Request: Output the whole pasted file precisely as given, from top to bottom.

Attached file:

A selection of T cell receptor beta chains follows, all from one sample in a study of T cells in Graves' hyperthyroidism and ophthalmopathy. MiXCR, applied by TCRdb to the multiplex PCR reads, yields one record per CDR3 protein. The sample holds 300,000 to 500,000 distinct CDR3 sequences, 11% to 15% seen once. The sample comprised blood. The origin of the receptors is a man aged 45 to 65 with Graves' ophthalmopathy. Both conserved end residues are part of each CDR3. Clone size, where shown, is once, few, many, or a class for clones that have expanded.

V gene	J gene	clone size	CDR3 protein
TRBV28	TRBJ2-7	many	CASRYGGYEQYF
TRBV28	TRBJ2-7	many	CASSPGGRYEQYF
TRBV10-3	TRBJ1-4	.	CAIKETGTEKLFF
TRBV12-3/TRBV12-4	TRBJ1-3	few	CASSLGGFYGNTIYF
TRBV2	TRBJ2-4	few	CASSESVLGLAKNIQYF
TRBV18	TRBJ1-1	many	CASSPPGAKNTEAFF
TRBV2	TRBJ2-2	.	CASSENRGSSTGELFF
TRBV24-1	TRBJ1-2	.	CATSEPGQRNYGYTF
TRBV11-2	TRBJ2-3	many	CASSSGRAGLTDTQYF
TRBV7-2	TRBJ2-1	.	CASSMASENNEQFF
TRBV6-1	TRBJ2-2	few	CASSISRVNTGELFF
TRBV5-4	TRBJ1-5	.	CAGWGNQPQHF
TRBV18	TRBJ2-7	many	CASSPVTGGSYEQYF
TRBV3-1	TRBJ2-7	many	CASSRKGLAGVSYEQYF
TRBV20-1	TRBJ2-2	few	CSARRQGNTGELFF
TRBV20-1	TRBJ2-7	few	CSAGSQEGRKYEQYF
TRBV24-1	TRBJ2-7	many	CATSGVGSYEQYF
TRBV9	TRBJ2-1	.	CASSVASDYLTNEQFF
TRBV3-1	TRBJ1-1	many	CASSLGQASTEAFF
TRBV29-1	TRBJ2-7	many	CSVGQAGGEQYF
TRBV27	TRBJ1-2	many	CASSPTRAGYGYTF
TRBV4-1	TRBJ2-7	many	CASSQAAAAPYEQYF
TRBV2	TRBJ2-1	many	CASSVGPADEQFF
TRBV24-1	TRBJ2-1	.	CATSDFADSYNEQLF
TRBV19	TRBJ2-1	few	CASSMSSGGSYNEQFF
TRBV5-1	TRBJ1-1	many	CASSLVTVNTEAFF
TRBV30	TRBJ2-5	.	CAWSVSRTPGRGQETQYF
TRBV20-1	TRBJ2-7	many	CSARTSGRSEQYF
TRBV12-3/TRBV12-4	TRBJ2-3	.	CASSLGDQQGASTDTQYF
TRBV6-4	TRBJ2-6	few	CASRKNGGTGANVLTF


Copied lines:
A selection of T cell receptor beta chains follows, all from one sample in a study of T cells in Graves' hyperthyroidism and ophthalmopathy. MiXCR, applied by TCRdb to the multiplex PCR reads, yields one record per CDR3 protein. The sample holds 300,000 to 500,000 distinct CDR3 sequences, 11% to 15% seen once. The sample comprised blood. The origin of the receptors is a man aged 45 to 65 with Graves' ophthalmopathy. Both conserved end residues are part of each CDR3. Clone size, where shown, is once, few, many, or a class for clones that have expanded.

V gene	J gene	clone size	CDR3 protein
TRBV28	TRBJ2-7	many	CASRYGGYEQYF
TRBV28	TRBJ2-7	many	CASSPGGRYEQYF
TRBV10-3	TRBJ1-4	.	CAIKETGTEKLFF
TRBV12-3/TRBV12-4	TRBJ1-3	few	CASSLGGFYGNTIYF
TRBV2	TRBJ2-4	few	CASSESVLGLAKNIQYF
TRBV18	TRBJ1-1	many	CASSPPGAKNTEAFF
TRBV2	TRBJ2-2	.	CASSENRGSSTGELFF
TRBV24-1	TRBJ1-2	.	CATSEPGQRNYGYTF
TRBV11-2	TRBJ2-3	many	CASSSGRAGLTDTQYF
TRBV7-2	TRBJ2-1	.	CASSMASENNEQFF
TRBV6-1	TRBJ2-2	few	CASSISRVNTGELFF
TRBV5-4	TRBJ1-5	.	CAGWGNQPQHF
TRBV18	TRBJ2-7	many	CASSPVTGGSYEQYF
TRBV3-1	TRBJ2-7	many	CASSRKGLAGVSYEQYF
TRBV20-1	TRBJ2-2	few	CSARRQGNTGELFF
TRBV20-1	TRBJ2-7	few	CSAGSQEGRKYEQYF
TRBV24-1	TRBJ2-7	many	CATSGVGSYEQYF
TRBV9	TRBJ2-1	.	CASSVASDYLTNEQFF
TRBV3-1	TRBJ1-1	many	CASSLGQASTEAFF
TRBV29-1	TRBJ2-7	many	CSVGQAGGEQYF
TRBV27	TRBJ1-2	many	CASSPTRAGYGYTF
TRBV4-1	TRBJ2-7	many	CASSQAAAAPYEQYF
TRBV2	TRBJ2-1	many	CASSVGPADEQFF
TRBV24-1	TRBJ2-1	.	CATSDFADSYNEQLF
TRBV19	TRBJ2-1	few	CASSMSSGGSYNEQFF
TRBV5-1	TRBJ1-1	many	CASSLVTVNTEAFF
TRBV30	TRBJ2-5	.	CAWSVSRTPGRGQETQYF
TRBV20-1	TRBJ2-7	many	CSARTSGRSEQYF
TRBV12-3/TRBV12-4	TRBJ2-3	.	CASSLGDQQGASTDTQYF
TRBV6-4	TRBJ2-6	few	CASRKNGGTGANVLTF